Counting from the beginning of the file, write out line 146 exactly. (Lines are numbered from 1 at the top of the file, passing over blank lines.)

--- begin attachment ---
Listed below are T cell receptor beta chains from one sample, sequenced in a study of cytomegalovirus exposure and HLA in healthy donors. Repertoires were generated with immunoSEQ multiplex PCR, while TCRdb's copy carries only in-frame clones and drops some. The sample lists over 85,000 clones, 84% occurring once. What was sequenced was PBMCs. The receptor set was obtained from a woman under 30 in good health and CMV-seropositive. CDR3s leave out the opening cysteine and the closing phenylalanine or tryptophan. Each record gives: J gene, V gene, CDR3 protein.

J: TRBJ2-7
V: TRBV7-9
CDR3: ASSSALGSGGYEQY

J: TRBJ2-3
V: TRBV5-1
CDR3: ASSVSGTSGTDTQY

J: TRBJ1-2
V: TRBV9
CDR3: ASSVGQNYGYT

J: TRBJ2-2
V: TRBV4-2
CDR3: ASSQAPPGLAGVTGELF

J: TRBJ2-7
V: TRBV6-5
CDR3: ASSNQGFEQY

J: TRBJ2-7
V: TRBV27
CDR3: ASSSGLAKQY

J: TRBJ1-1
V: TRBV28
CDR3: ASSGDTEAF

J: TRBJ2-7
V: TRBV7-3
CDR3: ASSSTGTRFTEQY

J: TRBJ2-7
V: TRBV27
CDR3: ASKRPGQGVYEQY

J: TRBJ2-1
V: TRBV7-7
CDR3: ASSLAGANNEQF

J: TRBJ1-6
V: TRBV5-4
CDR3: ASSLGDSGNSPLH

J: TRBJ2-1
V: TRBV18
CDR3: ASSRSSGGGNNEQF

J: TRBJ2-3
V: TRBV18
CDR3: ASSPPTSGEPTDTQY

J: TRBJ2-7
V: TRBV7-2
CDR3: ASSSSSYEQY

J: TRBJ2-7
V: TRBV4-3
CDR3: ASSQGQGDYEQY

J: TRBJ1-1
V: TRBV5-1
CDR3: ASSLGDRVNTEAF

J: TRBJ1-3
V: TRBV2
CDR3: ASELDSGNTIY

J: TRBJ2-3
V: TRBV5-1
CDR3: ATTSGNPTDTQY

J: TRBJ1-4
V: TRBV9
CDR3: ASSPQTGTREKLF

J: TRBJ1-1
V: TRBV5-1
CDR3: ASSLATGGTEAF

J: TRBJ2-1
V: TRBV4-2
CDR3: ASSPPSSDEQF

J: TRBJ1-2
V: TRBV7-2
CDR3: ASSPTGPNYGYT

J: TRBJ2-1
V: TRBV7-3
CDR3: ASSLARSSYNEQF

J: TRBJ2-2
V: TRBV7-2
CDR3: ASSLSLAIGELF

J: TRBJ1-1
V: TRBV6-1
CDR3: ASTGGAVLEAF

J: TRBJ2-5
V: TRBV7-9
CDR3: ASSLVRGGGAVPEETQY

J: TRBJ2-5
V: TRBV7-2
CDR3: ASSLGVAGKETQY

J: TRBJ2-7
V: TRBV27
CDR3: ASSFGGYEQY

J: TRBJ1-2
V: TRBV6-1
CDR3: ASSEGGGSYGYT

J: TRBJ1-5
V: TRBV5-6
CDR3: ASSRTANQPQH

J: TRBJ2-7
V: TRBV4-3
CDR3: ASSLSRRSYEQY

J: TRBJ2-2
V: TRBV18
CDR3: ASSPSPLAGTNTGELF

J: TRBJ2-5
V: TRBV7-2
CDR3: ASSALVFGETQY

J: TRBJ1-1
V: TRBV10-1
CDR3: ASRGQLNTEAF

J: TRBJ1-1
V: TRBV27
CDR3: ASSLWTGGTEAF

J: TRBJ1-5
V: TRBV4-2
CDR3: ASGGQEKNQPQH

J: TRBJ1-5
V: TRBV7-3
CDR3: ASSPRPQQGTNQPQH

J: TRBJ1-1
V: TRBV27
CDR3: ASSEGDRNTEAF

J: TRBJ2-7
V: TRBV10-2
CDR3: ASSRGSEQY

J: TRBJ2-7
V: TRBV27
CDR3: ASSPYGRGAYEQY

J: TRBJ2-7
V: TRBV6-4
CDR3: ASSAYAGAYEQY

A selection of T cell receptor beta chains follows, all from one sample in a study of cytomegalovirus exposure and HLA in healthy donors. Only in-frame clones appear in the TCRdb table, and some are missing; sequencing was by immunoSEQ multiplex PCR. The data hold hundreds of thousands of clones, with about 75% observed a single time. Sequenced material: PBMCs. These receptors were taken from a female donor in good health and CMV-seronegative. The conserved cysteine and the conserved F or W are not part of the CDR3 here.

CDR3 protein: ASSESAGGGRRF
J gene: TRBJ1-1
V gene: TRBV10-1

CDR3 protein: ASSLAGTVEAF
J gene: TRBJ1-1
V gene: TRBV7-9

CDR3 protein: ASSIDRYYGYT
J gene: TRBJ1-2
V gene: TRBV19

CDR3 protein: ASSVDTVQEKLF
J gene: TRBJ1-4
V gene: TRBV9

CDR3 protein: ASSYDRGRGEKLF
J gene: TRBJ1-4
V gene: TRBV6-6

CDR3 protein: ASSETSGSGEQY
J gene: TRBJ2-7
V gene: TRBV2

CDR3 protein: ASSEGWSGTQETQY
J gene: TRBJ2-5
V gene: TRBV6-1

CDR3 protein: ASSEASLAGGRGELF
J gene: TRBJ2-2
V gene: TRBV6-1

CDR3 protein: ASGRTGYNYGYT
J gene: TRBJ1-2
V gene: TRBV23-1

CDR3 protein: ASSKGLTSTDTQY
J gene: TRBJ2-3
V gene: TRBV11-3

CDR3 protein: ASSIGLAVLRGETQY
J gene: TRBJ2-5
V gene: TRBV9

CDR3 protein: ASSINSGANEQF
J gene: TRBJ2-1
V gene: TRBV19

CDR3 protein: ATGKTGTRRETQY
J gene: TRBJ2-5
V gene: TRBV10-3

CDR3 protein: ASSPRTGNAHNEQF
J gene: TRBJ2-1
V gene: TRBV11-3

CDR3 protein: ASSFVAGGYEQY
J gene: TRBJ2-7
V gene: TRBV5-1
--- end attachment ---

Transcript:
V gene: TRBV6-1